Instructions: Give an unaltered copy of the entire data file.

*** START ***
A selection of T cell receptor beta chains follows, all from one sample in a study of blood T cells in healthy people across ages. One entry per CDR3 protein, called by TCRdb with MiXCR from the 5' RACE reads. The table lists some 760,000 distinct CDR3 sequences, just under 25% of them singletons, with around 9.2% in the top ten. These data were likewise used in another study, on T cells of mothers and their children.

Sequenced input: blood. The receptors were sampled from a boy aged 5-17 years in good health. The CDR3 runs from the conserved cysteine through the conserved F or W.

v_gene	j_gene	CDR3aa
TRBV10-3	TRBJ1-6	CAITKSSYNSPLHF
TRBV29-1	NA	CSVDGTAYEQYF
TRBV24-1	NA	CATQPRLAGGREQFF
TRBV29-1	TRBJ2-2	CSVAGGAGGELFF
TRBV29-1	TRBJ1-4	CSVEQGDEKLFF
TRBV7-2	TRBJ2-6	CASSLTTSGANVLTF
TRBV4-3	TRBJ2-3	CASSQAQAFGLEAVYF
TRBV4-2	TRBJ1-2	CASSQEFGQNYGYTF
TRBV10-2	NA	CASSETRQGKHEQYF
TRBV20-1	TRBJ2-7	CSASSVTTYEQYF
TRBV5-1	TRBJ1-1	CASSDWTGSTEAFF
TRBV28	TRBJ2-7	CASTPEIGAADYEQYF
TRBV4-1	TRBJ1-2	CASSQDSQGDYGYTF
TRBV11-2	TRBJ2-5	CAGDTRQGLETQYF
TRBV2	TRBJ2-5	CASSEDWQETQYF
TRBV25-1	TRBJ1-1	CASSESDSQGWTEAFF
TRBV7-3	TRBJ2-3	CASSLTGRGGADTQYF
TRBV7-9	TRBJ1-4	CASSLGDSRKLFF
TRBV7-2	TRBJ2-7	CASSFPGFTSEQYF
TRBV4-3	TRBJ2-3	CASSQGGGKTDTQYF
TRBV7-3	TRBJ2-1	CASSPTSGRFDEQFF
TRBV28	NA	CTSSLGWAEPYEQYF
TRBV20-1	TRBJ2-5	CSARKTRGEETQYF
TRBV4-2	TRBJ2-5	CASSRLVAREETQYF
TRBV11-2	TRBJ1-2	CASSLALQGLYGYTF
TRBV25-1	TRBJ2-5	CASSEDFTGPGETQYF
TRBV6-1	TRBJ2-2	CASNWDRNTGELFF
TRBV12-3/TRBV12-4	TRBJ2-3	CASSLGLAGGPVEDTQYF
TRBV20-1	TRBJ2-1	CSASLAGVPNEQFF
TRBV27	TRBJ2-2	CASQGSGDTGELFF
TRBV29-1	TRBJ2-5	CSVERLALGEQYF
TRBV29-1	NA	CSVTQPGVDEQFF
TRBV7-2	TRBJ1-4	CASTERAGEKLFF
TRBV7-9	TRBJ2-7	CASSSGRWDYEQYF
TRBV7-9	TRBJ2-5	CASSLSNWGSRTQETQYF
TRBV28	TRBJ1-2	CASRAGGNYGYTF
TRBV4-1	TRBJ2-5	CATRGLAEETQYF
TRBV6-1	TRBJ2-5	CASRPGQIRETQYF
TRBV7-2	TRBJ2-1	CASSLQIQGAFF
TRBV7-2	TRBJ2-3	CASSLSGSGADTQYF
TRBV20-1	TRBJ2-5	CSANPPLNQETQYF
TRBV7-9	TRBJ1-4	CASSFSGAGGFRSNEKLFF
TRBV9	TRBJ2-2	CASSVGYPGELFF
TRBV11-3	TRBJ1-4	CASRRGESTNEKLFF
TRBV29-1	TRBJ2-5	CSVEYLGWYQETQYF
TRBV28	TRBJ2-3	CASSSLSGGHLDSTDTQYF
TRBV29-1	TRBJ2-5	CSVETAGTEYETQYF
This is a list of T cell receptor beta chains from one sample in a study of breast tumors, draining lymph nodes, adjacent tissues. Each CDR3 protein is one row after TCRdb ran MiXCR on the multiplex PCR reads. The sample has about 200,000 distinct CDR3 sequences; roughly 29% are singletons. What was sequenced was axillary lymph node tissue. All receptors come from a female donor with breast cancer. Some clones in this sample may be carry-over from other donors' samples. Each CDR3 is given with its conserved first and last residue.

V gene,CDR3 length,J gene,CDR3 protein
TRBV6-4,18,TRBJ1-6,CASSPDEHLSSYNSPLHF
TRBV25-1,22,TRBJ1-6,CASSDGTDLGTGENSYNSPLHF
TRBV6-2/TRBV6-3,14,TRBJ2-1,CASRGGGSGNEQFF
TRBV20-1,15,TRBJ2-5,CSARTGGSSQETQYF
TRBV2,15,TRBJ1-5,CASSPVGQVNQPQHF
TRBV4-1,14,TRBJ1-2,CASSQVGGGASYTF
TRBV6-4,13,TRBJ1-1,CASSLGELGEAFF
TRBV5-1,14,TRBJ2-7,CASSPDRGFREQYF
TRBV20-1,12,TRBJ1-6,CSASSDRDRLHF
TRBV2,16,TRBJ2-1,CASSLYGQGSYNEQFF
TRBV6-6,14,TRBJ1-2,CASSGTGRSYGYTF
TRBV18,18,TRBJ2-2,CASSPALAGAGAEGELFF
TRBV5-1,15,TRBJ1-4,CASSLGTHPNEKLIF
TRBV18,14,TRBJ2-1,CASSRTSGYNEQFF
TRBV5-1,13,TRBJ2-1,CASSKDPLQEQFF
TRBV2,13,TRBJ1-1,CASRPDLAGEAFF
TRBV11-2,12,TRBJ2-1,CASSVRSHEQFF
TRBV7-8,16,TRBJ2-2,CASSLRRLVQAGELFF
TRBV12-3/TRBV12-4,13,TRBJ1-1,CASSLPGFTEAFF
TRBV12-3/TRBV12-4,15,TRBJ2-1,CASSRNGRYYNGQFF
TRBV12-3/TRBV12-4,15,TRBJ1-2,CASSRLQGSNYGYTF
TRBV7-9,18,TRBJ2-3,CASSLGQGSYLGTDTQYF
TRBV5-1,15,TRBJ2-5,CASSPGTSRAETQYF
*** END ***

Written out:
A selection of T cell receptor beta chains follows, all from one sample in a study of blood T cells in healthy people across ages. One entry per CDR3 protein, called by TCRdb with MiXCR from the 5' RACE reads. The table lists some 760,000 distinct CDR3 sequences, just under 25% of them singletons, with around 9.2% in the top ten. These data were likewise used in another study, on T cells of mothers and their children.

Sequenced input: blood. The receptors were sampled from a boy aged 5-17 years in good health. The CDR3 runs from the conserved cysteine through the conserved F or W.

v_gene	j_gene	CDR3aa
TRBV10-3	TRBJ1-6	CAITKSSYNSPLHF
TRBV29-1	NA	CSVDGTAYEQYF
TRBV24-1	NA	CATQPRLAGGREQFF
TRBV29-1	TRBJ2-2	CSVAGGAGGELFF
TRBV29-1	TRBJ1-4	CSVEQGDEKLFF
TRBV7-2	TRBJ2-6	CASSLTTSGANVLTF
TRBV4-3	TRBJ2-3	CASSQAQAFGLEAVYF
TRBV4-2	TRBJ1-2	CASSQEFGQNYGYTF
TRBV10-2	NA	CASSETRQGKHEQYF
TRBV20-1	TRBJ2-7	CSASSVTTYEQYF
TRBV5-1	TRBJ1-1	CASSDWTGSTEAFF
TRBV28	TRBJ2-7	CASTPEIGAADYEQYF
TRBV4-1	TRBJ1-2	CASSQDSQGDYGYTF
TRBV11-2	TRBJ2-5	CAGDTRQGLETQYF
TRBV2	TRBJ2-5	CASSEDWQETQYF
TRBV25-1	TRBJ1-1	CASSESDSQGWTEAFF
TRBV7-3	TRBJ2-3	CASSLTGRGGADTQYF
TRBV7-9	TRBJ1-4	CASSLGDSRKLFF
TRBV7-2	TRBJ2-7	CASSFPGFTSEQYF
TRBV4-3	TRBJ2-3	CASSQGGGKTDTQYF
TRBV7-3	TRBJ2-1	CASSPTSGRFDEQFF
TRBV28	NA	CTSSLGWAEPYEQYF
TRBV20-1	TRBJ2-5	CSARKTRGEETQYF
TRBV4-2	TRBJ2-5	CASSRLVAREETQYF
TRBV11-2	TRBJ1-2	CASSLALQGLYGYTF
TRBV25-1	TRBJ2-5	CASSEDFTGPGETQYF
TRBV6-1	TRBJ2-2	CASNWDRNTGELFF
TRBV12-3/TRBV12-4	TRBJ2-3	CASSLGLAGGPVEDTQYF
TRBV20-1	TRBJ2-1	CSASLAGVPNEQFF
TRBV27	TRBJ2-2	CASQGSGDTGELFF
TRBV29-1	TRBJ2-5	CSVERLALGEQYF
TRBV29-1	NA	CSVTQPGVDEQFF
TRBV7-2	TRBJ1-4	CASTERAGEKLFF
TRBV7-9	TRBJ2-7	CASSSGRWDYEQYF
TRBV7-9	TRBJ2-5	CASSLSNWGSRTQETQYF
TRBV28	TRBJ1-2	CASRAGGNYGYTF
TRBV4-1	TRBJ2-5	CATRGLAEETQYF
TRBV6-1	TRBJ2-5	CASRPGQIRETQYF
TRBV7-2	TRBJ2-1	CASSLQIQGAFF
TRBV7-2	TRBJ2-3	CASSLSGSGADTQYF
TRBV20-1	TRBJ2-5	CSANPPLNQETQYF
TRBV7-9	TRBJ1-4	CASSFSGAGGFRSNEKLFF
TRBV9	TRBJ2-2	CASSVGYPGELFF
TRBV11-3	TRBJ1-4	CASRRGESTNEKLFF
TRBV29-1	TRBJ2-5	CSVEYLGWYQETQYF
TRBV28	TRBJ2-3	CASSSLSGGHLDSTDTQYF
TRBV29-1	TRBJ2-5	CSVETAGTEYETQYF
This is a list of T cell receptor beta chains from one sample in a study of breast tumors, draining lymph nodes, adjacent tissues. Each CDR3 protein is one row after TCRdb ran MiXCR on the multiplex PCR reads. The sample has about 200,000 distinct CDR3 sequences; roughly 29% are singletons. What was sequenced was axillary lymph node tissue. All receptors come from a female donor with breast cancer. Some clones in this sample may be carry-over from other donors' samples. Each CDR3 is given with its conserved first and last residue.

V gene,CDR3 length,J gene,CDR3 protein
TRBV6-4,18,TRBJ1-6,CASSPDEHLSSYNSPLHF
TRBV25-1,22,TRBJ1-6,CASSDGTDLGTGENSYNSPLHF
TRBV6-2/TRBV6-3,14,TRBJ2-1,CASRGGGSGNEQFF
TRBV20-1,15,TRBJ2-5,CSARTGGSSQETQYF
TRBV2,15,TRBJ1-5,CASSPVGQVNQPQHF
TRBV4-1,14,TRBJ1-2,CASSQVGGGASYTF
TRBV6-4,13,TRBJ1-1,CASSLGELGEAFF
TRBV5-1,14,TRBJ2-7,CASSPDRGFREQYF
TRBV20-1,12,TRBJ1-6,CSASSDRDRLHF
TRBV2,16,TRBJ2-1,CASSLYGQGSYNEQFF
TRBV6-6,14,TRBJ1-2,CASSGTGRSYGYTF
TRBV18,18,TRBJ2-2,CASSPALAGAGAEGELFF
TRBV5-1,15,TRBJ1-4,CASSLGTHPNEKLIF
TRBV18,14,TRBJ2-1,CASSRTSGYNEQFF
TRBV5-1,13,TRBJ2-1,CASSKDPLQEQFF
TRBV2,13,TRBJ1-1,CASRPDLAGEAFF
TRBV11-2,12,TRBJ2-1,CASSVRSHEQFF
TRBV7-8,16,TRBJ2-2,CASSLRRLVQAGELFF
TRBV12-3/TRBV12-4,13,TRBJ1-1,CASSLPGFTEAFF
TRBV12-3/TRBV12-4,15,TRBJ2-1,CASSRNGRYYNGQFF
TRBV12-3/TRBV12-4,15,TRBJ1-2,CASSRLQGSNYGYTF
TRBV7-9,18,TRBJ2-3,CASSLGQGSYLGTDTQYF
TRBV5-1,15,TRBJ2-5,CASSPGTSRAETQYF